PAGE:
The latter result says that {R_n} approaches 0 very slowly. For all practical purposes, it is not possible to estimate {M}. This might be surprising. But, in fact, the result is not unexpected.

We can explain this by analogy with another problem. Suppose you want to estimate {p} from {n} observations {Y_1,\ldots, Y_n}. if {p} satisfies standard smoothness assumptions, then the minimax risk has the form

\displaystyle  \left(\frac{1}{n}\right)^{\frac{4}{4+d}}

which is a nice, healthy, polynomial rate. But if we add some Gaussian noise to each observation, the minimax rate of convergence for estimating {p} is logarithmic (Fan 1991). The same thing happens if we add Gaussian noise to the covariates in a regression problem. A little bit of Gaussian noise makes these problems essentially impossible.

Is there a way out of this? Yes. Instead of estimating {M} we estimate a set {M'} that is close to {M}. In other words, we have to live with some bias. We can estimate {M'}, which we call a surrogate for {M}, with a polynomial rate.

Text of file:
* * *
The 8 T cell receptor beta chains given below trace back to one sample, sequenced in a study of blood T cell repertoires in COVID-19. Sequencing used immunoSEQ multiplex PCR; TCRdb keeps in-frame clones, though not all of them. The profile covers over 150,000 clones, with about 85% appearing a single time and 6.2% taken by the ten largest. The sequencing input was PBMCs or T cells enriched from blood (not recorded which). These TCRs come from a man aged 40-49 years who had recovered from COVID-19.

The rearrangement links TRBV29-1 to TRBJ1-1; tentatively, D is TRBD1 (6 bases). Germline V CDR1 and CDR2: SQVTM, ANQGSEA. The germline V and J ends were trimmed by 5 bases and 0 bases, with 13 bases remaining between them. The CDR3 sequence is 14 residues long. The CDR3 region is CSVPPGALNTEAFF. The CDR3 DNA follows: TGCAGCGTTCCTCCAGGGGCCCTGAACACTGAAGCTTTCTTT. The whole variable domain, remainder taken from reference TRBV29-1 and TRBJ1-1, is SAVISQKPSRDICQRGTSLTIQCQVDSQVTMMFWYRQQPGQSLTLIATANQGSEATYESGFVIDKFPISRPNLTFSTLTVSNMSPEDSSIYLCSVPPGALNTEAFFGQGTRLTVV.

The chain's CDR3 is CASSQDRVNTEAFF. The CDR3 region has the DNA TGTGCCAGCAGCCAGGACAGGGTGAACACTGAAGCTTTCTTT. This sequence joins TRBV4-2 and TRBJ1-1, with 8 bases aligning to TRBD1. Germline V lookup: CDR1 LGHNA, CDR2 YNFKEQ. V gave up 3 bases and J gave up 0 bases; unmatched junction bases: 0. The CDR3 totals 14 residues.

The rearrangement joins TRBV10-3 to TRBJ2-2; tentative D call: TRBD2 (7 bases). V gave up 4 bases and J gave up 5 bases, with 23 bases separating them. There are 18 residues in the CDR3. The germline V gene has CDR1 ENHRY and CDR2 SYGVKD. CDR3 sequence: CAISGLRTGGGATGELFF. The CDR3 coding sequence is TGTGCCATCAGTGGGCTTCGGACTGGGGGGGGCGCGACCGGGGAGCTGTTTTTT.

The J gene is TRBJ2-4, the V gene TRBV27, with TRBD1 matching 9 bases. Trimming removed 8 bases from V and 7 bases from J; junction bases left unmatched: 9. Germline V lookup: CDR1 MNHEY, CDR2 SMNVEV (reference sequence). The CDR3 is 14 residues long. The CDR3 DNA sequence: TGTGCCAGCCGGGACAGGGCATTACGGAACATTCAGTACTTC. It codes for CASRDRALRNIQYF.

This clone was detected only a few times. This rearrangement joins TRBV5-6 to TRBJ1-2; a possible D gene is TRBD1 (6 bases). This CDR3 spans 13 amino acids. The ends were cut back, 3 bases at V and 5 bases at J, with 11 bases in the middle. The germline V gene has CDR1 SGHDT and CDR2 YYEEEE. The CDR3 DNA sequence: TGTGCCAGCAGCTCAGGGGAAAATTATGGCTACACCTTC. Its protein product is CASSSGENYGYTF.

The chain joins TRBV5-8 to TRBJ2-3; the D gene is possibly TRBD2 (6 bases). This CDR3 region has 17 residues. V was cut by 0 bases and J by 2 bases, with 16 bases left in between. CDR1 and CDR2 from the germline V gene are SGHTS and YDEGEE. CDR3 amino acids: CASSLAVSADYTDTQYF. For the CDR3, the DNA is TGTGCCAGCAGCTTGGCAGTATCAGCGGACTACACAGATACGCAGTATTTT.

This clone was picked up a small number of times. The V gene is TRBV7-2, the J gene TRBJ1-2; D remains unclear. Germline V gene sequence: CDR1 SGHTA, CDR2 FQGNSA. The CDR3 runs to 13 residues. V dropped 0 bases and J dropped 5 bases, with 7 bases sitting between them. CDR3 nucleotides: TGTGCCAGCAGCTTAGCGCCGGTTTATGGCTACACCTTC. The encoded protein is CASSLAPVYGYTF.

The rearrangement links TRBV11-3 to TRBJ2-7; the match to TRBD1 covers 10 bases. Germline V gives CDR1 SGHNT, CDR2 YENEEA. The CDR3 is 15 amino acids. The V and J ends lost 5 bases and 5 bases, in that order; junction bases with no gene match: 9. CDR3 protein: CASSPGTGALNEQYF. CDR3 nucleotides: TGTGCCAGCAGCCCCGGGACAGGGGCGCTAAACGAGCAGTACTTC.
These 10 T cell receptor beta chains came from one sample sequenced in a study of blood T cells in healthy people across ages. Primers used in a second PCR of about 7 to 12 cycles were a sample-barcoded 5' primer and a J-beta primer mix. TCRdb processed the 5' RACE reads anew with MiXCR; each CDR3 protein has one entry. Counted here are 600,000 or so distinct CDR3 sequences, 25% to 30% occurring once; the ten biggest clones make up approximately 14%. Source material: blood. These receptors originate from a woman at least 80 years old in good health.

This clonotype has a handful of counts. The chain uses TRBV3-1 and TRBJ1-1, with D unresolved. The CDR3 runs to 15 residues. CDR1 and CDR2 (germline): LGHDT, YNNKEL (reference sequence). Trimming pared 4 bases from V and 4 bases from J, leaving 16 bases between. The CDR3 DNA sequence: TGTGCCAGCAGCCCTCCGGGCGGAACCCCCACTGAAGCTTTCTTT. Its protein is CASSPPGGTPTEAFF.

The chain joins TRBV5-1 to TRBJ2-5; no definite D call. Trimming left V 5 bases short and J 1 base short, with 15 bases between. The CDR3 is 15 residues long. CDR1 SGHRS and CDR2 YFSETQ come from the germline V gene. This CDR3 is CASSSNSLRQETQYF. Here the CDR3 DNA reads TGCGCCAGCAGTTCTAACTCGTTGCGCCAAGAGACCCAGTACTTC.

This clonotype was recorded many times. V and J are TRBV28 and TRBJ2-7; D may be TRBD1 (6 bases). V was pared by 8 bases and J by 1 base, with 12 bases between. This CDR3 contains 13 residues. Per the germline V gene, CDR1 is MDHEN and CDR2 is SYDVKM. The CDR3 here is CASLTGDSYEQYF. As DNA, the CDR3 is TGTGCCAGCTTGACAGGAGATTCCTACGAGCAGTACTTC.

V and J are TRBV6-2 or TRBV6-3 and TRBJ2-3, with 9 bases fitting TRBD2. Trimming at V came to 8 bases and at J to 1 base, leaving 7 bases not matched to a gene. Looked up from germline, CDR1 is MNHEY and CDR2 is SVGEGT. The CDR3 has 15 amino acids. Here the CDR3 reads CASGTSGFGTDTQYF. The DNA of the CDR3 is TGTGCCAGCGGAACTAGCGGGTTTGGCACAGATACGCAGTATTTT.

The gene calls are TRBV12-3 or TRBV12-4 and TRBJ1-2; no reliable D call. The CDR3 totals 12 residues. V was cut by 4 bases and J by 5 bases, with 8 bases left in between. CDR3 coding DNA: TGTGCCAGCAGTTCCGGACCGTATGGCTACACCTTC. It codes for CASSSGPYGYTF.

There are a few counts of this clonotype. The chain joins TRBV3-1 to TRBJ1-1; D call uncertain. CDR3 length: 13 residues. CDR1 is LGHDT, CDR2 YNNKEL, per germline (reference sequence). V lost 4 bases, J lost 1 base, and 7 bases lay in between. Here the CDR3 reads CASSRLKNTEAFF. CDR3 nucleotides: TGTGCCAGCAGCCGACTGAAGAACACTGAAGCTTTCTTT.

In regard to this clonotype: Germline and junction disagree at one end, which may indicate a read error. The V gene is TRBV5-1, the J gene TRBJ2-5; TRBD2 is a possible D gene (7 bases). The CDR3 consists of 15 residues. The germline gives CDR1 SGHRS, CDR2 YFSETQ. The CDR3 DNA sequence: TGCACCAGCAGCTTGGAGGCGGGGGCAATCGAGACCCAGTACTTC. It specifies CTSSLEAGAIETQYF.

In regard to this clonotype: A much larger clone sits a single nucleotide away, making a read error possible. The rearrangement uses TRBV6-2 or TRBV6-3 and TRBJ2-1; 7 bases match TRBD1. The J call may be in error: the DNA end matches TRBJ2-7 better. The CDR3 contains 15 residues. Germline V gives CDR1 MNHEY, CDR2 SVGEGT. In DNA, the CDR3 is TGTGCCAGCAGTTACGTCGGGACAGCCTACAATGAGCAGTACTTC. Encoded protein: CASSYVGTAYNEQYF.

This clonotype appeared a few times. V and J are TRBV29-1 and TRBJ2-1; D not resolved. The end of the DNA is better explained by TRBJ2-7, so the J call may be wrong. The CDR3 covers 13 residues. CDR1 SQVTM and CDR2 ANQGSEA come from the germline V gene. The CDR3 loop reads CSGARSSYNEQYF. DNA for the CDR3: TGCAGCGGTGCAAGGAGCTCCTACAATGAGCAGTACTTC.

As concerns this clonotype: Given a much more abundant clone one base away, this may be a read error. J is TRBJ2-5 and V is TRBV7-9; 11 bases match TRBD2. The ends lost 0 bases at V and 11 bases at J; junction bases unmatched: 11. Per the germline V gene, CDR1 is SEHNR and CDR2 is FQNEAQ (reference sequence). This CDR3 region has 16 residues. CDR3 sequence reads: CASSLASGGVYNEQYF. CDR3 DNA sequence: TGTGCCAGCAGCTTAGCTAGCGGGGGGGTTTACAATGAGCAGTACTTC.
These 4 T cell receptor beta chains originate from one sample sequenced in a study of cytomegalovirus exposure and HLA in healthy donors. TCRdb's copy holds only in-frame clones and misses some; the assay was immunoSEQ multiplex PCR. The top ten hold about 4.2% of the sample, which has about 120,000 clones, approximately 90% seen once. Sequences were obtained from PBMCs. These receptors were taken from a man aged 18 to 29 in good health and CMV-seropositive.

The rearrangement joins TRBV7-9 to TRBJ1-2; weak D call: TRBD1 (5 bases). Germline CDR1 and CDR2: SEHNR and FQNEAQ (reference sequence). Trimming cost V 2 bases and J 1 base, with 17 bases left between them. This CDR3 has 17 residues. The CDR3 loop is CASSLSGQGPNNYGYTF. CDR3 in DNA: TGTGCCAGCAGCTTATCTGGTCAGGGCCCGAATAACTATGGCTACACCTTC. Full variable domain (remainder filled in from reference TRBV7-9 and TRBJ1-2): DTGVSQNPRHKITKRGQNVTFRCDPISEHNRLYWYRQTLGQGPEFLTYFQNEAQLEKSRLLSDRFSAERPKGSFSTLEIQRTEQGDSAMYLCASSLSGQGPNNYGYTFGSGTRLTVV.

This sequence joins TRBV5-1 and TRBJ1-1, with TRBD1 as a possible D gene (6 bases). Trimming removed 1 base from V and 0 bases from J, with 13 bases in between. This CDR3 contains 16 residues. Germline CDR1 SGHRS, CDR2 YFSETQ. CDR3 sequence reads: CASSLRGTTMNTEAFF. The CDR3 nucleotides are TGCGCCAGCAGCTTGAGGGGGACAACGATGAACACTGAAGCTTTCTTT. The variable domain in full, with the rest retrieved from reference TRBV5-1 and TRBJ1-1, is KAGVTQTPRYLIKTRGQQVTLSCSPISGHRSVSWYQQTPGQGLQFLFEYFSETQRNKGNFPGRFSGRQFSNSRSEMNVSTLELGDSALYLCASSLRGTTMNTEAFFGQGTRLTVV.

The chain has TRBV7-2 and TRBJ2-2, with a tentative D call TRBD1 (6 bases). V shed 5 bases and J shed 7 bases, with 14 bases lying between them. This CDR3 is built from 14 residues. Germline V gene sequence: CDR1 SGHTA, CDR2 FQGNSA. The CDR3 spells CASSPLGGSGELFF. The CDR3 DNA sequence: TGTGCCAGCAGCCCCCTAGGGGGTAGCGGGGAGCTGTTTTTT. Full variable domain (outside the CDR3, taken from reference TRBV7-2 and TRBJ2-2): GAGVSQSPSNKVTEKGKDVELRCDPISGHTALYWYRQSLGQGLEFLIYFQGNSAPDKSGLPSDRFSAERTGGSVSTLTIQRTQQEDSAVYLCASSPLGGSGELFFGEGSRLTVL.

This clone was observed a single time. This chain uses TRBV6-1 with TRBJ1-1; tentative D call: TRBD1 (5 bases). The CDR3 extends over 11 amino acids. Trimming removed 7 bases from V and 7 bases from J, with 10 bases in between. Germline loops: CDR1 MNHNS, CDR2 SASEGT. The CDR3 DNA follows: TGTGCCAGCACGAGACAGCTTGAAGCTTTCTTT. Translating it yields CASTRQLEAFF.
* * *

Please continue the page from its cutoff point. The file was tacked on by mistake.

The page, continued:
We are finishing a paper on this idea and I’ll write a post about it when we are done.

5. Conclusion

Estimating a manifold is a difficult statistical problem. With additive Gaussian noise, it is nearly impossible. And notice that I assumed that the dimension {d} of the manifold was known. Things are even harder when {d} is not known.

However, none of these problems are insurmountable as long as we chnage the goal from “estimating {M}” to “estimating an approximation of {M}” which, in practice, is usually quite reasonable.

6. References

Fan, J. (1991). On the optimal rates of convergence for nonparametric deconvolution problems. Ann. Statist. 19 1257-1272.

Federer, H. (1959). Curvature measures. Trans. Amer. Math. Soc. 93 418-491.

Genovese, C., Perone-Pacifico, M., Verdinelli, I. and Wasserman, L. (2012). Minimax Manifold Estimation. Journal of Machine Learning Research, 13, 1263–1291.

Genovese, C., Perone-Pacifico, M., Verdinelli, I. and Wasserman, L. (2012). Manifold estimation and singular deconvolution under Hausdorff loss. The Annals of Statistics, 49, 941-963.